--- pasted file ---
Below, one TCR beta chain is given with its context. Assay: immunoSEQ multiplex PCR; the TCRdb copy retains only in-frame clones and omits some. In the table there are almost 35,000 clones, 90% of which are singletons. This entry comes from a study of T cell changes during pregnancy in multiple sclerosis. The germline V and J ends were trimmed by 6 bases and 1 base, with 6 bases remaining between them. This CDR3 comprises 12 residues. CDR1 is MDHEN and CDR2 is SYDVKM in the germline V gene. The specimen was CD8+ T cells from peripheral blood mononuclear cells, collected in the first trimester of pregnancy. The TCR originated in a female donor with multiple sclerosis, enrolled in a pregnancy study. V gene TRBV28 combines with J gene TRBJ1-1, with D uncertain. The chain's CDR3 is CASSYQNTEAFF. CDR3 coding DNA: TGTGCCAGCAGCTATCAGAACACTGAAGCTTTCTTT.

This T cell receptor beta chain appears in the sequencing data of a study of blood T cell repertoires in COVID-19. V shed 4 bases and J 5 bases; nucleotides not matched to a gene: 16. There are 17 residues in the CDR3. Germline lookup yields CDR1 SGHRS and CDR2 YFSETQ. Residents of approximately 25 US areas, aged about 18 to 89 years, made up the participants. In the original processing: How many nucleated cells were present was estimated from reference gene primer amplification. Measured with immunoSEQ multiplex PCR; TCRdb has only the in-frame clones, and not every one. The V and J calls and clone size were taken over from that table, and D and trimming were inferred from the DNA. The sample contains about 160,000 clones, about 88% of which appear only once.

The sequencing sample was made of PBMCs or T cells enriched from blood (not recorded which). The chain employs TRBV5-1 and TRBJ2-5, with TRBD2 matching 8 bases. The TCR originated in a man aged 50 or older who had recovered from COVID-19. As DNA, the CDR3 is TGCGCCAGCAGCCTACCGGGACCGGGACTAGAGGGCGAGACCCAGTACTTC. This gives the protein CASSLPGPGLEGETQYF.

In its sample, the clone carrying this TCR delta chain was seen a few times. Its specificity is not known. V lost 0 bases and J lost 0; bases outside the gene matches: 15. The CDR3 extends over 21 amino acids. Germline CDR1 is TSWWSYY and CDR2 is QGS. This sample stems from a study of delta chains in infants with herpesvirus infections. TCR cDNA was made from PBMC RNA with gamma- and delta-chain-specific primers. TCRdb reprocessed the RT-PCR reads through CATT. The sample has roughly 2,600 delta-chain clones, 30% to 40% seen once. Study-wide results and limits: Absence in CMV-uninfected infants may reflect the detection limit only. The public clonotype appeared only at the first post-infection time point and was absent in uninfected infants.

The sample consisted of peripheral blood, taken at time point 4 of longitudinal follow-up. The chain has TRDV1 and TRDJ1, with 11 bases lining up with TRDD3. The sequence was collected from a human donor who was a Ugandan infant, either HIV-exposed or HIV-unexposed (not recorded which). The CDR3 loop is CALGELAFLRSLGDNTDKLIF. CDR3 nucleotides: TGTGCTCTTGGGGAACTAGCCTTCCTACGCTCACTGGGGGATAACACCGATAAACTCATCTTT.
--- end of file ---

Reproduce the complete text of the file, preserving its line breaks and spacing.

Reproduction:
Below, one TCR beta chain is given with its context. Assay: immunoSEQ multiplex PCR; the TCRdb copy retains only in-frame clones and omits some. In the table there are almost 35,000 clones, 90% of which are singletons. This entry comes from a study of T cell changes during pregnancy in multiple sclerosis. The germline V and J ends were trimmed by 6 bases and 1 base, with 6 bases remaining between them. This CDR3 comprises 12 residues. CDR1 is MDHEN and CDR2 is SYDVKM in the germline V gene. The specimen was CD8+ T cells from peripheral blood mononuclear cells, collected in the first trimester of pregnancy. The TCR originated in a female donor with multiple sclerosis, enrolled in a pregnancy study. V gene TRBV28 combines with J gene TRBJ1-1, with D uncertain. The chain's CDR3 is CASSYQNTEAFF. CDR3 coding DNA: TGTGCCAGCAGCTATCAGAACACTGAAGCTTTCTTT.

This T cell receptor beta chain appears in the sequencing data of a study of blood T cell repertoires in COVID-19. V shed 4 bases and J 5 bases; nucleotides not matched to a gene: 16. There are 17 residues in the CDR3. Germline lookup yields CDR1 SGHRS and CDR2 YFSETQ. Residents of approximately 25 US areas, aged about 18 to 89 years, made up the participants. In the original processing: How many nucleated cells were present was estimated from reference gene primer amplification. Measured with immunoSEQ multiplex PCR; TCRdb has only the in-frame clones, and not every one. The V and J calls and clone size were taken over from that table, and D and trimming were inferred from the DNA. The sample contains about 160,000 clones, about 88% of which appear only once.

The sequencing sample was made of PBMCs or T cells enriched from blood (not recorded which). The chain employs TRBV5-1 and TRBJ2-5, with TRBD2 matching 8 bases. The TCR originated in a man aged 50 or older who had recovered from COVID-19. As DNA, the CDR3 is TGCGCCAGCAGCCTACCGGGACCGGGACTAGAGGGCGAGACCCAGTACTTC. This gives the protein CASSLPGPGLEGETQYF.

In its sample, the clone carrying this TCR delta chain was seen a few times. Its specificity is not known. V lost 0 bases and J lost 0; bases outside the gene matches: 15. The CDR3 extends over 21 amino acids. Germline CDR1 is TSWWSYY and CDR2 is QGS. This sample stems from a study of delta chains in infants with herpesvirus infections. TCR cDNA was made from PBMC RNA with gamma- and delta-chain-specific primers. TCRdb reprocessed the RT-PCR reads through CATT. The sample has roughly 2,600 delta-chain clones, 30% to 40% seen once. Study-wide results and limits: Absence in CMV-uninfected infants may reflect the detection limit only. The public clonotype appeared only at the first post-infection time point and was absent in uninfected infants.

The sample consisted of peripheral blood, taken at time point 4 of longitudinal follow-up. The chain has TRDV1 and TRDJ1, with 11 bases lining up with TRDD3. The sequence was collected from a human donor who was a Ugandan infant, either HIV-exposed or HIV-unexposed (not recorded which). The CDR3 loop is CALGELAFLRSLGDNTDKLIF. CDR3 nucleotides: TGTGCTCTTGGGGAACTAGCCTTCCTACGCTCACTGGGGGATAACACCGATAAACTCATCTTT.